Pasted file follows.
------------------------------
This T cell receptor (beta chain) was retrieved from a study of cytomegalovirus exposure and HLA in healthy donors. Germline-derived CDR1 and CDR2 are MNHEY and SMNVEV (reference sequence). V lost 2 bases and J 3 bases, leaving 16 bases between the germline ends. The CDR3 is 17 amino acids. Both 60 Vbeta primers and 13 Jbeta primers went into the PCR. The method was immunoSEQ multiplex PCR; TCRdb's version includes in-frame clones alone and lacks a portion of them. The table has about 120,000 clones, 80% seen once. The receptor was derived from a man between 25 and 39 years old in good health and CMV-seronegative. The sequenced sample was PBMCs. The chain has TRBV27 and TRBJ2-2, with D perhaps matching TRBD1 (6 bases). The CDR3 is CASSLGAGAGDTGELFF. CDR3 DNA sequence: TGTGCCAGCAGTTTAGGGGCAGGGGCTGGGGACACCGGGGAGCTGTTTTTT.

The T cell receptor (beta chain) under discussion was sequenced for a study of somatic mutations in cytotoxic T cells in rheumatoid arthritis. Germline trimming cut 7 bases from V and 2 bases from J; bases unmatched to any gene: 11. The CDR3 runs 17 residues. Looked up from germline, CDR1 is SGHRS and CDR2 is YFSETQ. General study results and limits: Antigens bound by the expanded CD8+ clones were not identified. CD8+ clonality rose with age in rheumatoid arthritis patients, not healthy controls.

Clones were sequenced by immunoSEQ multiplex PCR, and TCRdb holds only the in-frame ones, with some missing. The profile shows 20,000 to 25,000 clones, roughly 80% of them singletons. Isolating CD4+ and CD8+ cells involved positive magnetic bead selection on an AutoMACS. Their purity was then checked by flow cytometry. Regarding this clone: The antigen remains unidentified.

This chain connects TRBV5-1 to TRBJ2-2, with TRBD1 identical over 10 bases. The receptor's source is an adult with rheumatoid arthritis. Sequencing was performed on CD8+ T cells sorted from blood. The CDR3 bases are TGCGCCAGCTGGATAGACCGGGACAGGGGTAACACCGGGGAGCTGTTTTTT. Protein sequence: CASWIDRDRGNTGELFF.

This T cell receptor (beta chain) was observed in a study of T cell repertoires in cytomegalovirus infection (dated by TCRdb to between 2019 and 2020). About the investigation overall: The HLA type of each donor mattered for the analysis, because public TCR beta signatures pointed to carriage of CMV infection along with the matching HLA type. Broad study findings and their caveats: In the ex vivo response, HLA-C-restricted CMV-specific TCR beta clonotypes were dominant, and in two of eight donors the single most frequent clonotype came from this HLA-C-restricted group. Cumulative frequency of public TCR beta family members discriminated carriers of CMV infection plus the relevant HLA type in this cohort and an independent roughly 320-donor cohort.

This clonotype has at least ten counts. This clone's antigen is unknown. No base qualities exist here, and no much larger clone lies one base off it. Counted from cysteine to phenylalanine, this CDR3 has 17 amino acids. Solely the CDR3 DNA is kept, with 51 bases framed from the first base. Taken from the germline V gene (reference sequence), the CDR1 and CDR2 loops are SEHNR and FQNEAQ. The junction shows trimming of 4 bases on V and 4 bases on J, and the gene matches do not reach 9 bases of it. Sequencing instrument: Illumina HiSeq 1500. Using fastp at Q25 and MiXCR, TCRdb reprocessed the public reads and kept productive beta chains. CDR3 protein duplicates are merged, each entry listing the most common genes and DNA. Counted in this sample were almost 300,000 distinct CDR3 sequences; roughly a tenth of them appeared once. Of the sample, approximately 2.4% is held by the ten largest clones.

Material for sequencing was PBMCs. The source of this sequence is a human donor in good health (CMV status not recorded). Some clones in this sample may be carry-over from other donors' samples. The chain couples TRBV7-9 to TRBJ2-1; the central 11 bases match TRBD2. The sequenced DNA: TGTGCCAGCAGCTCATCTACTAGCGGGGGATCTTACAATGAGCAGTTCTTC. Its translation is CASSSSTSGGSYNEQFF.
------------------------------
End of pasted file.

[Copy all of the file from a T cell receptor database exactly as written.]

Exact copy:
This T cell receptor (beta chain) was retrieved from a study of cytomegalovirus exposure and HLA in healthy donors. Germline-derived CDR1 and CDR2 are MNHEY and SMNVEV (reference sequence). V lost 2 bases and J 3 bases, leaving 16 bases between the germline ends. The CDR3 is 17 amino acids. Both 60 Vbeta primers and 13 Jbeta primers went into the PCR. The method was immunoSEQ multiplex PCR; TCRdb's version includes in-frame clones alone and lacks a portion of them. The table has about 120,000 clones, 80% seen once. The receptor was derived from a man between 25 and 39 years old in good health and CMV-seronegative. The sequenced sample was PBMCs. The chain has TRBV27 and TRBJ2-2, with D perhaps matching TRBD1 (6 bases). The CDR3 is CASSLGAGAGDTGELFF. CDR3 DNA sequence: TGTGCCAGCAGTTTAGGGGCAGGGGCTGGGGACACCGGGGAGCTGTTTTTT.

The T cell receptor (beta chain) under discussion was sequenced for a study of somatic mutations in cytotoxic T cells in rheumatoid arthritis. Germline trimming cut 7 bases from V and 2 bases from J; bases unmatched to any gene: 11. The CDR3 runs 17 residues. Looked up from germline, CDR1 is SGHRS and CDR2 is YFSETQ. General study results and limits: Antigens bound by the expanded CD8+ clones were not identified. CD8+ clonality rose with age in rheumatoid arthritis patients, not healthy controls.

Clones were sequenced by immunoSEQ multiplex PCR, and TCRdb holds only the in-frame ones, with some missing. The profile shows 20,000 to 25,000 clones, roughly 80% of them singletons. Isolating CD4+ and CD8+ cells involved positive magnetic bead selection on an AutoMACS. Their purity was then checked by flow cytometry. Regarding this clone: The antigen remains unidentified.

This chain connects TRBV5-1 to TRBJ2-2, with TRBD1 identical over 10 bases. The receptor's source is an adult with rheumatoid arthritis. Sequencing was performed on CD8+ T cells sorted from blood. The CDR3 bases are TGCGCCAGCTGGATAGACCGGGACAGGGGTAACACCGGGGAGCTGTTTTTT. Protein sequence: CASWIDRDRGNTGELFF.

This T cell receptor (beta chain) was observed in a study of T cell repertoires in cytomegalovirus infection (dated by TCRdb to between 2019 and 2020). About the investigation overall: The HLA type of each donor mattered for the analysis, because public TCR beta signatures pointed to carriage of CMV infection along with the matching HLA type. Broad study findings and their caveats: In the ex vivo response, HLA-C-restricted CMV-specific TCR beta clonotypes were dominant, and in two of eight donors the single most frequent clonotype came from this HLA-C-restricted group. Cumulative frequency of public TCR beta family members discriminated carriers of CMV infection plus the relevant HLA type in this cohort and an independent roughly 320-donor cohort.

This clonotype has at least ten counts. This clone's antigen is unknown. No base qualities exist here, and no much larger clone lies one base off it. Counted from cysteine to phenylalanine, this CDR3 has 17 amino acids. Solely the CDR3 DNA is kept, with 51 bases framed from the first base. Taken from the germline V gene (reference sequence), the CDR1 and CDR2 loops are SEHNR and FQNEAQ. The junction shows trimming of 4 bases on V and 4 bases on J, and the gene matches do not reach 9 bases of it. Sequencing instrument: Illumina HiSeq 1500. Using fastp at Q25 and MiXCR, TCRdb reprocessed the public reads and kept productive beta chains. CDR3 protein duplicates are merged, each entry listing the most common genes and DNA. Counted in this sample were almost 300,000 distinct CDR3 sequences; roughly a tenth of them appeared once. Of the sample, approximately 2.4% is held by the ten largest clones.

Material for sequencing was PBMCs. The source of this sequence is a human donor in good health (CMV status not recorded). Some clones in this sample may be carry-over from other donors' samples. The chain couples TRBV7-9 to TRBJ2-1; the central 11 bases match TRBD2. The sequenced DNA: TGTGCCAGCAGCTCATCTACTAGCGGGGGATCTTACAATGAGCAGTTCTTC. Its translation is CASSSSTSGGSYNEQFF.